Lunch at LExpress:
LExpress is said to be Montreals most popular bistro, and I can see why; this is a
no-nonsense restaurant dedicated to basic French comfort food such as steak/frites, confit de
canard etc. Located on Saint-Denis, a street with the look and feel of Newbury Street in Boston, the restaurant has an unadorned ambiance similar to that of Brassiere Balzar of Paris; high ceilings, small tables packed close together and a an attentive wait staff offering quick, responsive service. For singles, the long bar is set up for food service; on our visit, the bar was packed with
Our most important decision was the wine choice; our server, Suzanne, steered me away
for the expensive Sancerre I was considering and recommended the reasonably priced 2002 La Poussie Sancerre (43$); a bit fruity but with a clean and dry aftertaste. M.E. started with Artichaut Breton, served over a bed of mixed greens. The mustard vinaigrette sauce was well balanced; simple and perfect. I had the fish soup accompanied by garlicky rouille and cheese covered, toasted French bread pieces (these croutons were cold and had been prepared some time before...no big deal). The soup was very good. M.E. then had the quiche of the day; comprised
of ham, Swiss cheese and minced sweet onion flavored with nutmeg and served over mixedgreens. The crisp crust and light-as-air filling was pronounced a Best Ever! I had the Dore Amandine; the fish was grilled and covered with a creamy, lemon butter sauce accompanied by steamed pea pods and zucchini. We then shared a huge Baba au Rhum which we couldnt finish.
As we were finishing our meal I looked around the room and saw my sin of omission; every table seemed to have a least one bowl of the famous LExpress pommes frites prominently displayed; they looked so good! Next time! Our total bill came to 112$, before tip, including wine and Badoit. JP/M.E.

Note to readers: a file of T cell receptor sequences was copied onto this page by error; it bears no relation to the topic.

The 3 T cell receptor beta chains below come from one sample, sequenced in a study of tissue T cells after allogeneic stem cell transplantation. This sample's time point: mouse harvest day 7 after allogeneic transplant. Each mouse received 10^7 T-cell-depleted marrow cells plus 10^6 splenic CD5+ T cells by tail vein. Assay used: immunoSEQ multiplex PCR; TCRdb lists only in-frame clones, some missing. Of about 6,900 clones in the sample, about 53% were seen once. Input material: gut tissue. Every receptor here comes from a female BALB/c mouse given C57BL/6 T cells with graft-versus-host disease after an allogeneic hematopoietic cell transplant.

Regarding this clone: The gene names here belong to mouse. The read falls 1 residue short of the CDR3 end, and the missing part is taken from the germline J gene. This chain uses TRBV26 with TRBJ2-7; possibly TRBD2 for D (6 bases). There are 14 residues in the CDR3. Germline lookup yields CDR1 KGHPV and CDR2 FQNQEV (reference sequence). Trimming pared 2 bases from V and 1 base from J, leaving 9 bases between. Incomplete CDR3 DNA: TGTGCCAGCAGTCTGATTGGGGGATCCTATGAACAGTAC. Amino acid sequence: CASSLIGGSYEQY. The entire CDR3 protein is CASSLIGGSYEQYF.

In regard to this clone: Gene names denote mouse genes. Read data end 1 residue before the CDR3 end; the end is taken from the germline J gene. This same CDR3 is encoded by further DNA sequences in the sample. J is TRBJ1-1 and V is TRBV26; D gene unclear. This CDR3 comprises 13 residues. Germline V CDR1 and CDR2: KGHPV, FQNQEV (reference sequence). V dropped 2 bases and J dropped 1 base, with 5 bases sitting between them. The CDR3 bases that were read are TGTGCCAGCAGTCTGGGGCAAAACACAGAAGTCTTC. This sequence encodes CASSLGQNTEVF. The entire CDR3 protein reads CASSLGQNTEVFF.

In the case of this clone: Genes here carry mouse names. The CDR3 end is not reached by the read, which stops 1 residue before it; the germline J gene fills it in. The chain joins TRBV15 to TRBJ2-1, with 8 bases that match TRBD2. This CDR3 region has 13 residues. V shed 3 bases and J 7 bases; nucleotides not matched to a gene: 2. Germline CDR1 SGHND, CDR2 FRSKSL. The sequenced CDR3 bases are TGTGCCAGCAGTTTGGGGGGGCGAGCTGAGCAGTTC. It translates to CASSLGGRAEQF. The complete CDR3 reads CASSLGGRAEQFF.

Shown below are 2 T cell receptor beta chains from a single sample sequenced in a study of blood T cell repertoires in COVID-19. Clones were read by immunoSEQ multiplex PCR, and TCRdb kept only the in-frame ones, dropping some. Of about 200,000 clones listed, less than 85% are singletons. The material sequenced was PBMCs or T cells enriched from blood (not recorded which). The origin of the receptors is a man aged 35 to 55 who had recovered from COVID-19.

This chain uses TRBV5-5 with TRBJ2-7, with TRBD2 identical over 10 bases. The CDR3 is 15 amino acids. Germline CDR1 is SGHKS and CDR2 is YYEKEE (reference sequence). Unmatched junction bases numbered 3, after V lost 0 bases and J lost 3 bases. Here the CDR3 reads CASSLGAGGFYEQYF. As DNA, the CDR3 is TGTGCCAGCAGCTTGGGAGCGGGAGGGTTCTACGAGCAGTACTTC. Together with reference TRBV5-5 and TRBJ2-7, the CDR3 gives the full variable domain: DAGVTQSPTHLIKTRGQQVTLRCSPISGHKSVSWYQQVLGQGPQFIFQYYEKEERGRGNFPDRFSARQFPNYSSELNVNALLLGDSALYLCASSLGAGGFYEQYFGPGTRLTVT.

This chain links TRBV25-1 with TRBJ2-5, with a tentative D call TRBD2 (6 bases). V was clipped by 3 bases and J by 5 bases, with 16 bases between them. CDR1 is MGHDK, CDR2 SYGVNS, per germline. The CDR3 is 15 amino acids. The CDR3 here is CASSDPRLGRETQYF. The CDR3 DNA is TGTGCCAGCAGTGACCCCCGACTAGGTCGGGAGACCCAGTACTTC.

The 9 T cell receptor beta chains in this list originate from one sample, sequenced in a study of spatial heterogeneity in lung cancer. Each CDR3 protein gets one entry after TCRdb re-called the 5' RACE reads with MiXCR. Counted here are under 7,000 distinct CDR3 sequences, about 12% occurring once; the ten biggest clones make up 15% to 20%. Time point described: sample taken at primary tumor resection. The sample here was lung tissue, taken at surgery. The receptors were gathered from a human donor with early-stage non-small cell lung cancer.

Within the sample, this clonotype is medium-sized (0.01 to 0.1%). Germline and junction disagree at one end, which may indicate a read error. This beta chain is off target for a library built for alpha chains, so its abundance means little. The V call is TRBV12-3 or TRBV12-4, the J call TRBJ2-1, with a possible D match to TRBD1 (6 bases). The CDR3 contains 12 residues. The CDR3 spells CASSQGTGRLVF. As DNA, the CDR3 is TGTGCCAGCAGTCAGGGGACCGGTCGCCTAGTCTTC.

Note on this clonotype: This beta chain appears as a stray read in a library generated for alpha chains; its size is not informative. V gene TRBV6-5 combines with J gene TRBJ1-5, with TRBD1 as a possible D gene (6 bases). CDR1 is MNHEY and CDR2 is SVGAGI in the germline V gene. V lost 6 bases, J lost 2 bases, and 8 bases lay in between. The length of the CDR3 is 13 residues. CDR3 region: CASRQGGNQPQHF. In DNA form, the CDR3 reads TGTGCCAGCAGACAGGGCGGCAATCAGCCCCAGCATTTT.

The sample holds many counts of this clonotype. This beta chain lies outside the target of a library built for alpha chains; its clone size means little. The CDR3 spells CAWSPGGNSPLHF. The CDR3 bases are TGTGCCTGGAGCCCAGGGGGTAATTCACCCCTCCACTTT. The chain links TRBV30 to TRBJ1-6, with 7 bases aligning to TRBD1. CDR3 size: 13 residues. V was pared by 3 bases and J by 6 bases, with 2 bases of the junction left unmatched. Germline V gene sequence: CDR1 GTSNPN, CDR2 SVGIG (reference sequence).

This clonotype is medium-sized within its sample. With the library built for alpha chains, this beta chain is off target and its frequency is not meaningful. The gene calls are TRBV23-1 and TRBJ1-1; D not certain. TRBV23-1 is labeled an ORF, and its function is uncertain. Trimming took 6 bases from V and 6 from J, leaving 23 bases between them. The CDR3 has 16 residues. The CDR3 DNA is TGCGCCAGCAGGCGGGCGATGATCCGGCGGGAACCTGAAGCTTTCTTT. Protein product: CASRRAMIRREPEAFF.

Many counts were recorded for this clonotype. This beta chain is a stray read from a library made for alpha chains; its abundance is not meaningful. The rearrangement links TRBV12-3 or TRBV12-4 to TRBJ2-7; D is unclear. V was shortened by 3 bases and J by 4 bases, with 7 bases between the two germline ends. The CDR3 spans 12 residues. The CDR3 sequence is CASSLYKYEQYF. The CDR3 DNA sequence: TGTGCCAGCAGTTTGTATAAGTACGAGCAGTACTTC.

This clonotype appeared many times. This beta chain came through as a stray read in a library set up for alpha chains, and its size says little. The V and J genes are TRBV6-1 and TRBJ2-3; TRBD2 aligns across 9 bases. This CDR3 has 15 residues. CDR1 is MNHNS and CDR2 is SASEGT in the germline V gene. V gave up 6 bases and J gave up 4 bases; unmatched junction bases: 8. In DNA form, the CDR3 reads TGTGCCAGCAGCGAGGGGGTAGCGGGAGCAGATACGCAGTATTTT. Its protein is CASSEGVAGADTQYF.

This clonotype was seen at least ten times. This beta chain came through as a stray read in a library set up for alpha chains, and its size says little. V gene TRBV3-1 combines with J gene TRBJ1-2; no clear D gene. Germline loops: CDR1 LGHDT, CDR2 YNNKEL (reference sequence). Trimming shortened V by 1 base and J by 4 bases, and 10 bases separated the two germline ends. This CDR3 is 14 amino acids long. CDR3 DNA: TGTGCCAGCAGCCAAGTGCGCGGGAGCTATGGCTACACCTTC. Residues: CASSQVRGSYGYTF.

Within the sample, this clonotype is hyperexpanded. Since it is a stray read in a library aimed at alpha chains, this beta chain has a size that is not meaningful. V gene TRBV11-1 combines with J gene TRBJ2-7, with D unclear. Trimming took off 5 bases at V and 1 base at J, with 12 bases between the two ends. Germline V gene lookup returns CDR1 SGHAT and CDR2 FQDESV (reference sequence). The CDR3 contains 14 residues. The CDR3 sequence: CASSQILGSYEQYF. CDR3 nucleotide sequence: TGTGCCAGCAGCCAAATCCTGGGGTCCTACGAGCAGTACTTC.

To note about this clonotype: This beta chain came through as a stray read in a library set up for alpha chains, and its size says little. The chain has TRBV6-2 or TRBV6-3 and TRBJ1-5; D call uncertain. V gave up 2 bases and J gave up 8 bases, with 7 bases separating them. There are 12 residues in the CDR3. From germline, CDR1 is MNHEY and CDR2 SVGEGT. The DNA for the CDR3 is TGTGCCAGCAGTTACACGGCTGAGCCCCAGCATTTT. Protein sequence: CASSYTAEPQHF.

Lunch at Toque:
We almost skipped Toque due to all the snide commentary recently found on the internet; that would have been a big mistake. Based on our one meal, Toque just has to rate as one of the top restaurant experiences in North America. Only the service, and lack of fine touches, such as the absence of an amuse bouche presentation, would take the restaurant out of the vaunted Michelin ** or *** levels.
We started with Kir Royale; and then ordered two half-bottles of wine, a 1999 Moutonne Chablis Grand Cru (44$) and a 2001 Le Graviere 1er Cru Santenay (41$); both were recommended by our server and were excellent. M.E. started with a Portabella mushroom dish; the title tells all, Portabella marine au vinaigre de chardonnay et grille, grecque de legumes au citron confit, fromage de chevre Tournevent acidule et sesame roti. I had the grilled trout
Truite de Tasmanie grillee et poelee de girolles du Quebec, tombee darroche de mer et puree dail confit. Each of the dishes was served with two or three complex sauces; the plate presentation was colorful and enticing. M.E. then had the sea bassBar raye sauvage, puree de chou fleur jaune, tomate cerise, jeune poireau, carotte, pleurotes eriges et beurre de homard and I had the pork & ham steakSelle de cochonnet rotie et jambon braise, puree doignon blanc, Betterave jaune et morilles, haricots verts et baies damelanchier. We finished with a cheese assortment of camembert, allegretto, tomme joyeux and rassembleu accompanied by a Warres
Otima tawny port.
Ingredients were of the highest quality and freshness. The style is certainly nouvelle, yet
everything makes sense; definitely not the off the wall nouvelle cuisine found in so many Parisian restaurants today. We are still debating which dish was the best. A return visit is required. Total bill, excluding tip but including beverages, was 275$. JP/M.E.